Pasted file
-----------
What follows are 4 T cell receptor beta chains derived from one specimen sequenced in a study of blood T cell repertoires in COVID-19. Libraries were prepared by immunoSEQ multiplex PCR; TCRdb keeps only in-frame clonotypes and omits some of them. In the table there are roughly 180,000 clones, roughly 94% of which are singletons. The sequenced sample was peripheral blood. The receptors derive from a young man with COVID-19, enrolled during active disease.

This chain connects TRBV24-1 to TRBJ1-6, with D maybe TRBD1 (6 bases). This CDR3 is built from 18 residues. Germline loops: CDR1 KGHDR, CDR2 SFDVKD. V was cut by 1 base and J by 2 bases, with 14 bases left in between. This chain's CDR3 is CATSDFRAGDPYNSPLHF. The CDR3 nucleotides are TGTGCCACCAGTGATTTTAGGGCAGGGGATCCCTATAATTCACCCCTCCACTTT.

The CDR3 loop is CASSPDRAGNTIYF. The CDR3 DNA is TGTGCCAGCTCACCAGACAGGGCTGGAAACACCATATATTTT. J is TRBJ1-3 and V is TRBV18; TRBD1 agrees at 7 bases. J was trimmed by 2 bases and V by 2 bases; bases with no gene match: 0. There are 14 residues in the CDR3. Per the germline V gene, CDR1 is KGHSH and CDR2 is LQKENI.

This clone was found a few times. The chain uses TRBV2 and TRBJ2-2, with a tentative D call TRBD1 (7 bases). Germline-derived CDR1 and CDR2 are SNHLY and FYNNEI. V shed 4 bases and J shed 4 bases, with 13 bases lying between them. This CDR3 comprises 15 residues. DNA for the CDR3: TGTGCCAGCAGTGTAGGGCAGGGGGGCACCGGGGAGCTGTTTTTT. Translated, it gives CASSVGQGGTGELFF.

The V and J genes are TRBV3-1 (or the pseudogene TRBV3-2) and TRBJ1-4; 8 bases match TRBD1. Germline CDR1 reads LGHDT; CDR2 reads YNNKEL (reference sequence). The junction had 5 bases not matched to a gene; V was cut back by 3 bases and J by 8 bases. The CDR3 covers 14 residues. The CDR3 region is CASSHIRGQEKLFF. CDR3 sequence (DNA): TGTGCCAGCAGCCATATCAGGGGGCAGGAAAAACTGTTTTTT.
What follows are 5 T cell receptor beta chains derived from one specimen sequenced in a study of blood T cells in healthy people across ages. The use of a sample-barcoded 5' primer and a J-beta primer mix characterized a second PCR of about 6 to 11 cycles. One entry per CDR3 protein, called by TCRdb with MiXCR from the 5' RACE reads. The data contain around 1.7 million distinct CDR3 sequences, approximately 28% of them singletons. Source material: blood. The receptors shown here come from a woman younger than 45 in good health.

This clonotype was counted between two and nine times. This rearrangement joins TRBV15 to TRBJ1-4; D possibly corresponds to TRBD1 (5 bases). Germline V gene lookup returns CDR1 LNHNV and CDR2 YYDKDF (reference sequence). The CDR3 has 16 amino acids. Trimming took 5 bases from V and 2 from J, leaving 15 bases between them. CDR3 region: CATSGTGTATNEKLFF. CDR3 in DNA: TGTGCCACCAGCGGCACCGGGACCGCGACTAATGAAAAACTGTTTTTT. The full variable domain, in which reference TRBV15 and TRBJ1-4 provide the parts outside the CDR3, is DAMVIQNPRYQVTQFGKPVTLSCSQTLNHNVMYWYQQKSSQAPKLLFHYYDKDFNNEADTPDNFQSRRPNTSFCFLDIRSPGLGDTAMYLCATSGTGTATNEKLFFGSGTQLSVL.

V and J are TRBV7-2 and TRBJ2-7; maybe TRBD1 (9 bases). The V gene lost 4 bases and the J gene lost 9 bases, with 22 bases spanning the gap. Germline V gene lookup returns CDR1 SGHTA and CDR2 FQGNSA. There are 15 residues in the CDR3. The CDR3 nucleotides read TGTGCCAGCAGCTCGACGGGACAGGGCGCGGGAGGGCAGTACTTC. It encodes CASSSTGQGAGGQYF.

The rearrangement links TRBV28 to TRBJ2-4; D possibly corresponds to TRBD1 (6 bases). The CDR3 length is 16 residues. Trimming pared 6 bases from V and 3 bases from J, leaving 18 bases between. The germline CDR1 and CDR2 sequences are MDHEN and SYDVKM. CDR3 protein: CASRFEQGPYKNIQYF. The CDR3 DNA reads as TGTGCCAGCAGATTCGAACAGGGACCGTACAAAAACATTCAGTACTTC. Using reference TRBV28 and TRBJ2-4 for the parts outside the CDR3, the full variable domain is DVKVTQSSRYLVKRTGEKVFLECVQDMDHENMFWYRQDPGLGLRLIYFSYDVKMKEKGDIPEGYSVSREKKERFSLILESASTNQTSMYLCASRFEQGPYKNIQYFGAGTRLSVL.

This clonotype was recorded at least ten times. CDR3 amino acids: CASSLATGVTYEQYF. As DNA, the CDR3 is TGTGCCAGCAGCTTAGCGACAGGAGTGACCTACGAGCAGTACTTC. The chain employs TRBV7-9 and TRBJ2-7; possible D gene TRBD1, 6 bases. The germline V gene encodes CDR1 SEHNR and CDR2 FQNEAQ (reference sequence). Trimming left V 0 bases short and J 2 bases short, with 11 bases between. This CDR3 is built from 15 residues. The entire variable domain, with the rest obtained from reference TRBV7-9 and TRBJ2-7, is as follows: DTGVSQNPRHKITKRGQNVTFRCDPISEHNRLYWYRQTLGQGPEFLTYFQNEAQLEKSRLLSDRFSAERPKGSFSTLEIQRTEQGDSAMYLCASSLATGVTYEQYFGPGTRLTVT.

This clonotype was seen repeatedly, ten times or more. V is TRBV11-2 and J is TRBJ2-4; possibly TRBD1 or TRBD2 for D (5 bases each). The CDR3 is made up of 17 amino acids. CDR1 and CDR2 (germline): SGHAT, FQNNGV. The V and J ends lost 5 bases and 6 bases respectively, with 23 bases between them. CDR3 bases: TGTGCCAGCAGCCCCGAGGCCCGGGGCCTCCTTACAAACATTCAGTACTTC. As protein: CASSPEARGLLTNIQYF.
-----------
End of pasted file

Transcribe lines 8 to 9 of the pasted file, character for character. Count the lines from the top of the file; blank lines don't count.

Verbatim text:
V and J are TRBV7-2 and TRBJ2-7; maybe TRBD1 (9 bases). The V gene lost 4 bases and the J gene lost 9 bases, with 22 bases spanning the gap. Germline V gene lookup returns CDR1 SGHTA and CDR2 FQGNSA. There are 15 residues in the CDR3. The CDR3 nucleotides read TGTGCCAGCAGCTCGACGGGACAGGGCGCGGGAGGGCAGTACTTC. It encodes CASSSTGQGAGGQYF.

The rearrangement links TRBV28 to TRBJ2-4; D possibly corresponds to TRBD1 (6 bases). The CDR3 length is 16 residues. Trimming pared 6 bases from V and 3 bases from J, leaving 18 bases between. The germline CDR1 and CDR2 sequences are MDHEN and SYDVKM. CDR3 protein: CASRFEQGPYKNIQYF. The CDR3 DNA reads as TGTGCCAGCAGATTCGAACAGGGACCGTACAAAAACATTCAGTACTTC. Using reference TRBV28 and TRBJ2-4 for the parts outside the CDR3, the full variable domain is DVKVTQSSRYLVKRTGEKVFLECVQDMDHENMFWYRQDPGLGLRLIYFSYDVKMKEKGDIPEGYSVSREKKERFSLILESASTNQTSMYLCASRFEQGPYKNIQYFGAGTRLSVL.